I get it, reviews are time-consuming and they may be intimidating. If you’re overwhelmed by a 360-degree review, start with an employee satisfaction survey. Like a member survey, it’s important to know where your people stand and what they think of working at the club.
An employee survey pinpoints the gap between what leaders believe and reality. It’s a great way to get a read on the leadership team, culture of the club and the overall happiness of employees. When you receive the scores of the employee survey, you can identify areas of improvement or concern.
“If you have key staff that you can’t imagine operating the club without, then don’t take them for granted,” Industrious says. “It’s not just the complainers you need to pay attention and focus your efforts towards. You have to constantly water ‘the tree’ because it may be green one day and brown the next. Employee engagement can fade at times; continuous feedback is essential for the people you want to keep around.”
Attracting and retaining great employees is a challenge in any industry, but providing guidance and growth opportunities is the way to keep your employees happy. Regular reviews, stay interviews, healthy feedback on performance and insight on your own leadership will help you get people to stay.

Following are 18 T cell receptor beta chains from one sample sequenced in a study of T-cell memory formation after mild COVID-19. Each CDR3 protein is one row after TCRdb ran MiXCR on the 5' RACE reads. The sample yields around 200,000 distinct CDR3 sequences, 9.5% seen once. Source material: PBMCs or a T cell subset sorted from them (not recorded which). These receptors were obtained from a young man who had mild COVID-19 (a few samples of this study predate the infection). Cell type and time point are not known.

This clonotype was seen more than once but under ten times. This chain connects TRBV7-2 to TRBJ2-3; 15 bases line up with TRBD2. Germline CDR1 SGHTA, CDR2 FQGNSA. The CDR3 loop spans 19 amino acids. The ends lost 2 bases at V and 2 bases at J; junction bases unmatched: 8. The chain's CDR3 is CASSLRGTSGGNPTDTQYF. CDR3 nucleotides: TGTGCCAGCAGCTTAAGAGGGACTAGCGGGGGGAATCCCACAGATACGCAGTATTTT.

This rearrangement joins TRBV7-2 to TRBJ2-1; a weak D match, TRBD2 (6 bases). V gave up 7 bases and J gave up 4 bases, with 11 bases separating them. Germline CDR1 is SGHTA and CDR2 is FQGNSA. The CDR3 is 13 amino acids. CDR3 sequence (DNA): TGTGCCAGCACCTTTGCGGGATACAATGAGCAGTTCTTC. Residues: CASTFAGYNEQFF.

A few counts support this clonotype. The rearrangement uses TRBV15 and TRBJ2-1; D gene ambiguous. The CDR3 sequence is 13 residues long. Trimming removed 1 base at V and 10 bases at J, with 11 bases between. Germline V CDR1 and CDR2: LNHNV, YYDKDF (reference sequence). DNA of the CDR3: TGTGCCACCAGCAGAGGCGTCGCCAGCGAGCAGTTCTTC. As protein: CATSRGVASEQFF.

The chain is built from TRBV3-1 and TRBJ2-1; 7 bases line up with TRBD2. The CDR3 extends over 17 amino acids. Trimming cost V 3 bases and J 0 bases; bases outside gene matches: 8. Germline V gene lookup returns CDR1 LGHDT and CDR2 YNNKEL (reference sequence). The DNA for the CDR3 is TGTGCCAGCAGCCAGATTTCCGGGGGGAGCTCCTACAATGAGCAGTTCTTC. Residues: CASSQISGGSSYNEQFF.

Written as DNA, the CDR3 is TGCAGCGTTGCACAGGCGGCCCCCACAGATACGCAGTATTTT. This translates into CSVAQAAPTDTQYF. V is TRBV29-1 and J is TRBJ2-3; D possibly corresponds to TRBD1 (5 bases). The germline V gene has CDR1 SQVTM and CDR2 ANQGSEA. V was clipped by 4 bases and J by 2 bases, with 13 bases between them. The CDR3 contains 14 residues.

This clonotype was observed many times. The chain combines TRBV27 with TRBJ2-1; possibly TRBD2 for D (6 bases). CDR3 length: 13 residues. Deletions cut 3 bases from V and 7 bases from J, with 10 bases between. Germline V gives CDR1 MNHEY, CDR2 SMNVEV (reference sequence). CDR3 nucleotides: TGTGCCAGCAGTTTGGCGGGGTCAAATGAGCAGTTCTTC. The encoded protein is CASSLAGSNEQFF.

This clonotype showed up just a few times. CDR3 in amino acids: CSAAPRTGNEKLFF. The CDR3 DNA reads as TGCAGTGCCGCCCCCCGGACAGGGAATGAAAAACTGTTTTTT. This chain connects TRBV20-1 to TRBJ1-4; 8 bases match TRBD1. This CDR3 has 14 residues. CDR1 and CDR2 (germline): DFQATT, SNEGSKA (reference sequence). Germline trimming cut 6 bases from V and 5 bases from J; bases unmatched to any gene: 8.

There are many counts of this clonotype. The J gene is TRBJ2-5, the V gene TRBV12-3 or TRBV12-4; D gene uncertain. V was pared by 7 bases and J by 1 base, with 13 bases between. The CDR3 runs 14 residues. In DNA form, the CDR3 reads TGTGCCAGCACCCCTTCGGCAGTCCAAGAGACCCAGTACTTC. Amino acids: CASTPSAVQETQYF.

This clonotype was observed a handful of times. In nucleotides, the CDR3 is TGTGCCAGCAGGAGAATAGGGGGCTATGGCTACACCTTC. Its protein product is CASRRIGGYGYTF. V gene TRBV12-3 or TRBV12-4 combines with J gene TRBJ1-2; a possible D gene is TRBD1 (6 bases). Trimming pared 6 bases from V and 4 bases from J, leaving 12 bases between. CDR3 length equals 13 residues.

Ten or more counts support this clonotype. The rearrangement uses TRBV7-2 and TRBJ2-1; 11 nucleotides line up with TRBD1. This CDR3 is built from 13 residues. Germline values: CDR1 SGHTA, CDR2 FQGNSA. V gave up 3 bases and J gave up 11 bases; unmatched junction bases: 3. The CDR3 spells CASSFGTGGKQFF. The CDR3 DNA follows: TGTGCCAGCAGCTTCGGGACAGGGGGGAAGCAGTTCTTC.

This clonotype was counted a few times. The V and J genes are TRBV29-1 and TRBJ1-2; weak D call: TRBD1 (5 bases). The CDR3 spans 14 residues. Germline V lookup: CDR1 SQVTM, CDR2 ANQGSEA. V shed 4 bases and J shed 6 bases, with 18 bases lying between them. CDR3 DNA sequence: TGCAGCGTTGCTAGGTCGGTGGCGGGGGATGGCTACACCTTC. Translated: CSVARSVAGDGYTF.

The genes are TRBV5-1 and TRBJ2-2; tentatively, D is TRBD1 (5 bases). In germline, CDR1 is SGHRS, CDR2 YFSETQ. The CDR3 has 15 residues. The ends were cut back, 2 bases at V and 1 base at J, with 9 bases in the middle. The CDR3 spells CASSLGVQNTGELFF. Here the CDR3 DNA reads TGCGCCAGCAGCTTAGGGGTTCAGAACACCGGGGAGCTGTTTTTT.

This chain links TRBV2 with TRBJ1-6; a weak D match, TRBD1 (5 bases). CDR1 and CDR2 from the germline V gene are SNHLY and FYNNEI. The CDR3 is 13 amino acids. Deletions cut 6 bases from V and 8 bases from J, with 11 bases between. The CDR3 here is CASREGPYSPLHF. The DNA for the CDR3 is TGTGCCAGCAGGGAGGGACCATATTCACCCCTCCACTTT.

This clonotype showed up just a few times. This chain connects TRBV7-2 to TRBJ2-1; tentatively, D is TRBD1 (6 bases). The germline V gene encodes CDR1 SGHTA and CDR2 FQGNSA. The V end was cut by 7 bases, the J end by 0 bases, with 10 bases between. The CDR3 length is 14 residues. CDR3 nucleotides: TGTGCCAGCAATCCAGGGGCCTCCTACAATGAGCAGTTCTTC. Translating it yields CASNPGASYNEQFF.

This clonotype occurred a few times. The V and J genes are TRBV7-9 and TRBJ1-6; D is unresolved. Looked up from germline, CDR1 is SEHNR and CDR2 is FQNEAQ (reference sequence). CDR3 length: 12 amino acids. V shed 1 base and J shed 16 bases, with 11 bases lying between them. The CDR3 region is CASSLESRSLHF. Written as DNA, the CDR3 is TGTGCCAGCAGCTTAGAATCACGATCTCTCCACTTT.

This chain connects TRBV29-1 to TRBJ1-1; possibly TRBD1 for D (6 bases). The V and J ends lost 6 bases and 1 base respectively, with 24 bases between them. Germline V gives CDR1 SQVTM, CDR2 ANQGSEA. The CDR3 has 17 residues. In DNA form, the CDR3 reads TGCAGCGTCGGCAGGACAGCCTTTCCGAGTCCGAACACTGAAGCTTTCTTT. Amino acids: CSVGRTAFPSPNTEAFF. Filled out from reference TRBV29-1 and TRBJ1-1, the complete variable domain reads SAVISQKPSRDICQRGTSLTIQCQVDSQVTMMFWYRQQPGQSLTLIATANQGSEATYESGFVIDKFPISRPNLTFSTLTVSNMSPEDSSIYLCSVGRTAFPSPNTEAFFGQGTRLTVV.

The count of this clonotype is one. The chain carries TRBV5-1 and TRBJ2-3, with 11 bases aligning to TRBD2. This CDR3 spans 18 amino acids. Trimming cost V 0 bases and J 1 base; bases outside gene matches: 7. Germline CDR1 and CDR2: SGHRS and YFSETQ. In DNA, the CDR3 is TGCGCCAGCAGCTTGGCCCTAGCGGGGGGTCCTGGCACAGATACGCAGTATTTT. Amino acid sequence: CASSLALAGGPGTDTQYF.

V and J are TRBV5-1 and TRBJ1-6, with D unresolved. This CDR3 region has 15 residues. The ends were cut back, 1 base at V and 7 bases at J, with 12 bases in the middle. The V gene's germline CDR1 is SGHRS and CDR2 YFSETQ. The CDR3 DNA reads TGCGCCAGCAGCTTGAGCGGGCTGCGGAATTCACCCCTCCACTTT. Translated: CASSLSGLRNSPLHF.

It’s the reason I urge club leaders to set a board policy to ensure that reviews of the board, the GM and department heads happen annually at minimum. If it’s not board mandated, there’s no guarantee it will happen.
It’s essential that everyone at the club gives feedback to those they work for and gets feedback from those who work for them. And it should happen no less than once a year. Best-practice clubs are giving and receiving feedback on an ongoing basis and it is evident in their performance.
As a GM, if you fear receiving feedback, you may need a shift in your perception. There is comfort in knowing where you stand with your board and your team. Feedback provides direction and alignment to areas of focus. Positive annual reviews are an excellent documentation of your past performance for future club presidents and even other job opportunities.
Giving and receiving feedback is essential to your career and your growth as a leader; your development is an evolution, not a revolution. Not seeking feedback from your board and your employees puts you at a disadvantage. If you want to be a great leader who is performing at the height of your game, make giving and receiving feedback part of everything that you do.
About the author….
Tom Wallace, is a partner with KOPPLIN KUEBLER & WALLACE, a consulting firm providing executive search, strategic planning and data analysis services to the private club and hospitality industries. Tom can be contacted at firstname.lastname@example.org.
THE BOARDROOM MAGAZINE – March/April 2022